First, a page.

Artificial intelligence: can AI tools infringe copyright?
ChatGPT, Copilot, Dall-E: artificial intelligence-based programs can be useful, but from a legal perspective, they raise new questions. Can AI tools infringe copyright? Sabrina Konrad, Deputy Head of Copyright and Related Rights Legal Services at the Swiss Federal Institute of Intellectual Property (IPI), shares her opinion.
Sabrina Konrad: In Switzerland, copyright protection only applies to works created by humans. Now if someone uses ChatGPT merely as a tool, but performs the creative effort themselves, the output could be protected by copyright. You could compare it to a photographer using a camera. However, if the creative effort is performed by ChatGPT, then it has not come from a human and therefore cannot be protected by copyright as such. But there is something else to consider: if ChatGPT uses copyright-protected content from other works in its output, then these parts of the output are still protected.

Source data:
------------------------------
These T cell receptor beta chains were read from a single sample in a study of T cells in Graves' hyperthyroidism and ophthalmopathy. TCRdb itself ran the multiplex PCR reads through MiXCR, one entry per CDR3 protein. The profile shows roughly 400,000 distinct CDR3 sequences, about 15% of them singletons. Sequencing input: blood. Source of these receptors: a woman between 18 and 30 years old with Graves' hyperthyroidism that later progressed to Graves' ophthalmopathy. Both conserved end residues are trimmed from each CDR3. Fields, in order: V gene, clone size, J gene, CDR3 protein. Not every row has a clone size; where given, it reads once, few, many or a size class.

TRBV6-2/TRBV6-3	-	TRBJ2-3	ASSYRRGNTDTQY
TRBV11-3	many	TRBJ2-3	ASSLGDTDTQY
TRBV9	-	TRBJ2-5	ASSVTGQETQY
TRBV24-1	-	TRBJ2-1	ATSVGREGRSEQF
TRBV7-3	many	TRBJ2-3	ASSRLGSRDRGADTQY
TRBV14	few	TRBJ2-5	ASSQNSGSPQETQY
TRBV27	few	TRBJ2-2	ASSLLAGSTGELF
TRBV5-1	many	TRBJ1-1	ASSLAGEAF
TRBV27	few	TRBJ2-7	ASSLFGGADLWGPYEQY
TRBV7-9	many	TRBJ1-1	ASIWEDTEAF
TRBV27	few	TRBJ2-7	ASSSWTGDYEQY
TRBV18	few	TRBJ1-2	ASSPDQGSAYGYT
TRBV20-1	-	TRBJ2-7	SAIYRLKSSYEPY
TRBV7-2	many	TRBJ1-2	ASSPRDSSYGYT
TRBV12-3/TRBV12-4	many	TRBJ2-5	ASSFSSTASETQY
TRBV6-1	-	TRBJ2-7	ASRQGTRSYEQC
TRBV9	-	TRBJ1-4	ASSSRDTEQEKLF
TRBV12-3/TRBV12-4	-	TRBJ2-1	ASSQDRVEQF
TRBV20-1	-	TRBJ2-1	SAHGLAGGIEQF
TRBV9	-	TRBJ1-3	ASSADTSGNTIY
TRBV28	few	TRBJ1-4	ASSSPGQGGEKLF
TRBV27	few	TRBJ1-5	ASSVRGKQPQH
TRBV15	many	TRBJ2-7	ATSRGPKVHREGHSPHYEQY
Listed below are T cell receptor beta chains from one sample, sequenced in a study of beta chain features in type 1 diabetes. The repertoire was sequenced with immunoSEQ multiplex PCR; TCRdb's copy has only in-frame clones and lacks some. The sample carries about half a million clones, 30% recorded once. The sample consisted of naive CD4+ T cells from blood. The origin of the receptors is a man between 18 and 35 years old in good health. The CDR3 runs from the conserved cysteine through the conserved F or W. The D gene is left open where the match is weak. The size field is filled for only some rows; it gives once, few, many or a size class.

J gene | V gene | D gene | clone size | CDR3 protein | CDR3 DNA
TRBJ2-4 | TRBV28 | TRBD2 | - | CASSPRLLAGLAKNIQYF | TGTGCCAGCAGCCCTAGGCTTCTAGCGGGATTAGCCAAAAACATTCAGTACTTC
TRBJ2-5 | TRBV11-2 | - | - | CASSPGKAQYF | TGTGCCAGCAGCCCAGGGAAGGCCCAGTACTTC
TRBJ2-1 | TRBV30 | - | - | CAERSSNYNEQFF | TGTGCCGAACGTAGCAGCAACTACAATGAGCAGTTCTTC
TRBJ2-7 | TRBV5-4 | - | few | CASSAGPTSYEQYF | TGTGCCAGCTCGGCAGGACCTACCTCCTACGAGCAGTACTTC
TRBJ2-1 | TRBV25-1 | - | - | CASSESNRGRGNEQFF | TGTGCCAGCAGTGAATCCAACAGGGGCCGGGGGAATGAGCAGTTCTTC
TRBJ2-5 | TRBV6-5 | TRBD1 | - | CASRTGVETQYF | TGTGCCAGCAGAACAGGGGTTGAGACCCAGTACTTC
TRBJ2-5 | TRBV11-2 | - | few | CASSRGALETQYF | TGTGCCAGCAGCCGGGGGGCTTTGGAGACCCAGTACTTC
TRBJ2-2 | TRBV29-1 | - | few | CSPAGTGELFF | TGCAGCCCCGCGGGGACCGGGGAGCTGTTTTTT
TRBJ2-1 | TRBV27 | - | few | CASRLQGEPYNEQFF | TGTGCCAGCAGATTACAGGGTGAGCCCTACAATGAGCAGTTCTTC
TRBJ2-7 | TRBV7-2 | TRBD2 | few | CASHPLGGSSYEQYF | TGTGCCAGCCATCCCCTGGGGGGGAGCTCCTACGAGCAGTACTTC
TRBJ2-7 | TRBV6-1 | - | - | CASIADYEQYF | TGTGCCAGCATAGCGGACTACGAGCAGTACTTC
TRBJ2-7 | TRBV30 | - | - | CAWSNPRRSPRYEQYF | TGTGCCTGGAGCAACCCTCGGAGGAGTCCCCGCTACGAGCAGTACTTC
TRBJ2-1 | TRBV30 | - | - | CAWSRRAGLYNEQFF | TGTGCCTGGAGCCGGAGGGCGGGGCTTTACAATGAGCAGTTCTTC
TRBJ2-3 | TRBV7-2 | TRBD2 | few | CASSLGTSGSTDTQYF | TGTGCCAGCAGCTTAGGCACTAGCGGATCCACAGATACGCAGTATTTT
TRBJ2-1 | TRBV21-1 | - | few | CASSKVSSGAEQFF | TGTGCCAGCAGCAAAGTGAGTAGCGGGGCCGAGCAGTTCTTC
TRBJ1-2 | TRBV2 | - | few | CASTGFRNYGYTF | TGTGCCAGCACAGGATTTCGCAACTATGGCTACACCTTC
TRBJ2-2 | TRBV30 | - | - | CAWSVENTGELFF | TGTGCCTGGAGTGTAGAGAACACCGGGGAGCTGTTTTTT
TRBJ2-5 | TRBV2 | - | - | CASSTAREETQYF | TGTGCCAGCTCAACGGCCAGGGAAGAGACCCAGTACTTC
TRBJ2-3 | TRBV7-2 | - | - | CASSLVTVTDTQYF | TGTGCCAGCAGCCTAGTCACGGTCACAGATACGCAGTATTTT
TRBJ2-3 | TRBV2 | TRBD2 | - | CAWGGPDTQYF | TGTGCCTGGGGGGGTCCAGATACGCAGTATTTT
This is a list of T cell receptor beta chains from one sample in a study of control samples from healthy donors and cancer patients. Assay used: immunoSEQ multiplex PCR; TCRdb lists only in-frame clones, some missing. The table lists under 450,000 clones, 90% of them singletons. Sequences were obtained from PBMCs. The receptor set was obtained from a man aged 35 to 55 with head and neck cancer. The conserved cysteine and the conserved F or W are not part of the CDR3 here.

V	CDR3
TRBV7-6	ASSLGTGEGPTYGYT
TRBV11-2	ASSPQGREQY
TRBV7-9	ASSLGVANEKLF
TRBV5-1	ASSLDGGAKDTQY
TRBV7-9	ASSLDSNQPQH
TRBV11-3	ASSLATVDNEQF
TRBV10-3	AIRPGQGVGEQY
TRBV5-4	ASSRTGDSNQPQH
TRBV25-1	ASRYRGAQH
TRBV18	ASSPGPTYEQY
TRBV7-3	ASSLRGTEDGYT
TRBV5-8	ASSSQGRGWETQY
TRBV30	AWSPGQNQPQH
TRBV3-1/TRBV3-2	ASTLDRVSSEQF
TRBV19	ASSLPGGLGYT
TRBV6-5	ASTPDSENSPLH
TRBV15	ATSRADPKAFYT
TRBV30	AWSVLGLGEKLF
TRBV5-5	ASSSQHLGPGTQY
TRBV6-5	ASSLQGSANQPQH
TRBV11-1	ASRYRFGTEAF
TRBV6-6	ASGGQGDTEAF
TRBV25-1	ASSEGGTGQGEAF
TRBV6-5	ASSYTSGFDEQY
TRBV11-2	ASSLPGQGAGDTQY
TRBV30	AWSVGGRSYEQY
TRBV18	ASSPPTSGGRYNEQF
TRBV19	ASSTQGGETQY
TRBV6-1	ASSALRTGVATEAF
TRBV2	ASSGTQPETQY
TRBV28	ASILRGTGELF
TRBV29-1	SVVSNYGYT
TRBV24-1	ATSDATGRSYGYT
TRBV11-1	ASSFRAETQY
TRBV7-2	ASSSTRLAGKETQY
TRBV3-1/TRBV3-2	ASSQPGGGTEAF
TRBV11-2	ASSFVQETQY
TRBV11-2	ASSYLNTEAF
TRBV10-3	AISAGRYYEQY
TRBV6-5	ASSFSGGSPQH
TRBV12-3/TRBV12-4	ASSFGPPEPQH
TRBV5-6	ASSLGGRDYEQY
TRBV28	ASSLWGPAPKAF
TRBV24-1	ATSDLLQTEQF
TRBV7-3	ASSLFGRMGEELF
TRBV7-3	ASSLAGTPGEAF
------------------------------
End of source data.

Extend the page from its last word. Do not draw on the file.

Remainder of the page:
Things can get complicated if ChatGPT uses content from a work. If this content is still recognisable in ChatGPT’s output, the author’s permission is generally required. Alternatively, if the source is indicated, a quotation could be used. Essentially, however, there is a real risk of copyright infringement. Anyone who uses copyright-infringing output from ChatGPT is also committing copyright infringement themselves. The infringement still applies.
There’s no consensus on that yet. Some argue that using content to train AI is not subject to copyright law because it does not ultimately lead to human perception of a work. There are, however, ongoing legal proceedings on the matter in the US and in England. We therefore have to wait and see what the courts decide and on what grounds.